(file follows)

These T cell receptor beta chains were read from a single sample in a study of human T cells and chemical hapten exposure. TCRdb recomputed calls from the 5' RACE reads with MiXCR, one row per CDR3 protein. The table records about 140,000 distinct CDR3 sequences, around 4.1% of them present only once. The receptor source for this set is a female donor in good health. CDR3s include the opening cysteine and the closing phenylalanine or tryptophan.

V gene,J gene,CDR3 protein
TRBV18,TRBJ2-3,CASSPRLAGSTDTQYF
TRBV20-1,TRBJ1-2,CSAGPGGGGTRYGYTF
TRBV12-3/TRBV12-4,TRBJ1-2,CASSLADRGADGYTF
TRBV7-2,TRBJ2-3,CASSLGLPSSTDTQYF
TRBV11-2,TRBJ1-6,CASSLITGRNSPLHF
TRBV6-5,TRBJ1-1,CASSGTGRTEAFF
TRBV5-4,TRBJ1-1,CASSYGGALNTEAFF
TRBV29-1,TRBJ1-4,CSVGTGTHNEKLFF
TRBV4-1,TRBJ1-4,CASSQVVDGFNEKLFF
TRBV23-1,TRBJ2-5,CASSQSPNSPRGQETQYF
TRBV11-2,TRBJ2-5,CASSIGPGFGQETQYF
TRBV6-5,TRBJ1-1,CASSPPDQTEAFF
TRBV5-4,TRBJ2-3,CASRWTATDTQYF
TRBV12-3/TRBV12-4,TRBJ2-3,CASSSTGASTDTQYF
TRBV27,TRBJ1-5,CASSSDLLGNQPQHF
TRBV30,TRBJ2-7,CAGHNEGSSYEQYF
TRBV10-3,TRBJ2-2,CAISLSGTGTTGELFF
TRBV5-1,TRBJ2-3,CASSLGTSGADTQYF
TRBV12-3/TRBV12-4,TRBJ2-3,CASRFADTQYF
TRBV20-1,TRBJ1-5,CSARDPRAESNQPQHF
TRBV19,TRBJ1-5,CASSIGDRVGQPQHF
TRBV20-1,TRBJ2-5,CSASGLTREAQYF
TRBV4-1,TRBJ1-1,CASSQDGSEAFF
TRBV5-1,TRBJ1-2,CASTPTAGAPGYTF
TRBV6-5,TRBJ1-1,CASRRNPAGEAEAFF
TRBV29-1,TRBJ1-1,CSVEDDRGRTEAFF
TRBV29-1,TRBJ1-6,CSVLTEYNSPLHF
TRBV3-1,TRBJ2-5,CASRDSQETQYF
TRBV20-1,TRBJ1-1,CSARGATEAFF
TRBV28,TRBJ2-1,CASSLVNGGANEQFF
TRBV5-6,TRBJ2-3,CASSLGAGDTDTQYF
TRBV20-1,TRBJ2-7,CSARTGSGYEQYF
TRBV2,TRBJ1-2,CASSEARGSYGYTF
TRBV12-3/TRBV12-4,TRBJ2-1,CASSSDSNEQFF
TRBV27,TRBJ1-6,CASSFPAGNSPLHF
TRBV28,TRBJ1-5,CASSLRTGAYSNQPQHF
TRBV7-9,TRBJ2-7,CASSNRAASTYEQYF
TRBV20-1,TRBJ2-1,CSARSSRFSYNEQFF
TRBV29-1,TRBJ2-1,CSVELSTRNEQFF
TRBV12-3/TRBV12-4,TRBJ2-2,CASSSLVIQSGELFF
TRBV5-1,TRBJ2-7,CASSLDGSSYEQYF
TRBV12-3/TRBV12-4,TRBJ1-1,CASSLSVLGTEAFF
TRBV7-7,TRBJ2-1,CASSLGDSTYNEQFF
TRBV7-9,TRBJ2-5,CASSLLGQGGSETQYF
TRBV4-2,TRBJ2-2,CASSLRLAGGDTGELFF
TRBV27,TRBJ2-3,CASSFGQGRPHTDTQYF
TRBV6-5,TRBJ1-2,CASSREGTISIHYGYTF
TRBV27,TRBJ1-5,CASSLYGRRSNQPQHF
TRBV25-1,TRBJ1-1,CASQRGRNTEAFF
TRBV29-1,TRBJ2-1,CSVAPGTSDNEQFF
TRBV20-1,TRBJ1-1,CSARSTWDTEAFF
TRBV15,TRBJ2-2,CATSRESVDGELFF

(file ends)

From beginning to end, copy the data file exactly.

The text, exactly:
These T cell receptor beta chains were read from a single sample in a study of human T cells and chemical hapten exposure. TCRdb recomputed calls from the 5' RACE reads with MiXCR, one row per CDR3 protein. The table records about 140,000 distinct CDR3 sequences, around 4.1% of them present only once. The receptor source for this set is a female donor in good health. CDR3s include the opening cysteine and the closing phenylalanine or tryptophan.

V gene,J gene,CDR3 protein
TRBV18,TRBJ2-3,CASSPRLAGSTDTQYF
TRBV20-1,TRBJ1-2,CSAGPGGGGTRYGYTF
TRBV12-3/TRBV12-4,TRBJ1-2,CASSLADRGADGYTF
TRBV7-2,TRBJ2-3,CASSLGLPSSTDTQYF
TRBV11-2,TRBJ1-6,CASSLITGRNSPLHF
TRBV6-5,TRBJ1-1,CASSGTGRTEAFF
TRBV5-4,TRBJ1-1,CASSYGGALNTEAFF
TRBV29-1,TRBJ1-4,CSVGTGTHNEKLFF
TRBV4-1,TRBJ1-4,CASSQVVDGFNEKLFF
TRBV23-1,TRBJ2-5,CASSQSPNSPRGQETQYF
TRBV11-2,TRBJ2-5,CASSIGPGFGQETQYF
TRBV6-5,TRBJ1-1,CASSPPDQTEAFF
TRBV5-4,TRBJ2-3,CASRWTATDTQYF
TRBV12-3/TRBV12-4,TRBJ2-3,CASSSTGASTDTQYF
TRBV27,TRBJ1-5,CASSSDLLGNQPQHF
TRBV30,TRBJ2-7,CAGHNEGSSYEQYF
TRBV10-3,TRBJ2-2,CAISLSGTGTTGELFF
TRBV5-1,TRBJ2-3,CASSLGTSGADTQYF
TRBV12-3/TRBV12-4,TRBJ2-3,CASRFADTQYF
TRBV20-1,TRBJ1-5,CSARDPRAESNQPQHF
TRBV19,TRBJ1-5,CASSIGDRVGQPQHF
TRBV20-1,TRBJ2-5,CSASGLTREAQYF
TRBV4-1,TRBJ1-1,CASSQDGSEAFF
TRBV5-1,TRBJ1-2,CASTPTAGAPGYTF
TRBV6-5,TRBJ1-1,CASRRNPAGEAEAFF
TRBV29-1,TRBJ1-1,CSVEDDRGRTEAFF
TRBV29-1,TRBJ1-6,CSVLTEYNSPLHF
TRBV3-1,TRBJ2-5,CASRDSQETQYF
TRBV20-1,TRBJ1-1,CSARGATEAFF
TRBV28,TRBJ2-1,CASSLVNGGANEQFF
TRBV5-6,TRBJ2-3,CASSLGAGDTDTQYF
TRBV20-1,TRBJ2-7,CSARTGSGYEQYF
TRBV2,TRBJ1-2,CASSEARGSYGYTF
TRBV12-3/TRBV12-4,TRBJ2-1,CASSSDSNEQFF
TRBV27,TRBJ1-6,CASSFPAGNSPLHF
TRBV28,TRBJ1-5,CASSLRTGAYSNQPQHF
TRBV7-9,TRBJ2-7,CASSNRAASTYEQYF
TRBV20-1,TRBJ2-1,CSARSSRFSYNEQFF
TRBV29-1,TRBJ2-1,CSVELSTRNEQFF
TRBV12-3/TRBV12-4,TRBJ2-2,CASSSLVIQSGELFF
TRBV5-1,TRBJ2-7,CASSLDGSSYEQYF
TRBV12-3/TRBV12-4,TRBJ1-1,CASSLSVLGTEAFF
TRBV7-7,TRBJ2-1,CASSLGDSTYNEQFF
TRBV7-9,TRBJ2-5,CASSLLGQGGSETQYF
TRBV4-2,TRBJ2-2,CASSLRLAGGDTGELFF
TRBV27,TRBJ2-3,CASSFGQGRPHTDTQYF
TRBV6-5,TRBJ1-2,CASSREGTISIHYGYTF
TRBV27,TRBJ1-5,CASSLYGRRSNQPQHF
TRBV25-1,TRBJ1-1,CASQRGRNTEAFF
TRBV29-1,TRBJ2-1,CSVAPGTSDNEQFF
TRBV20-1,TRBJ1-1,CSARSTWDTEAFF
TRBV15,TRBJ2-2,CATSRESVDGELFF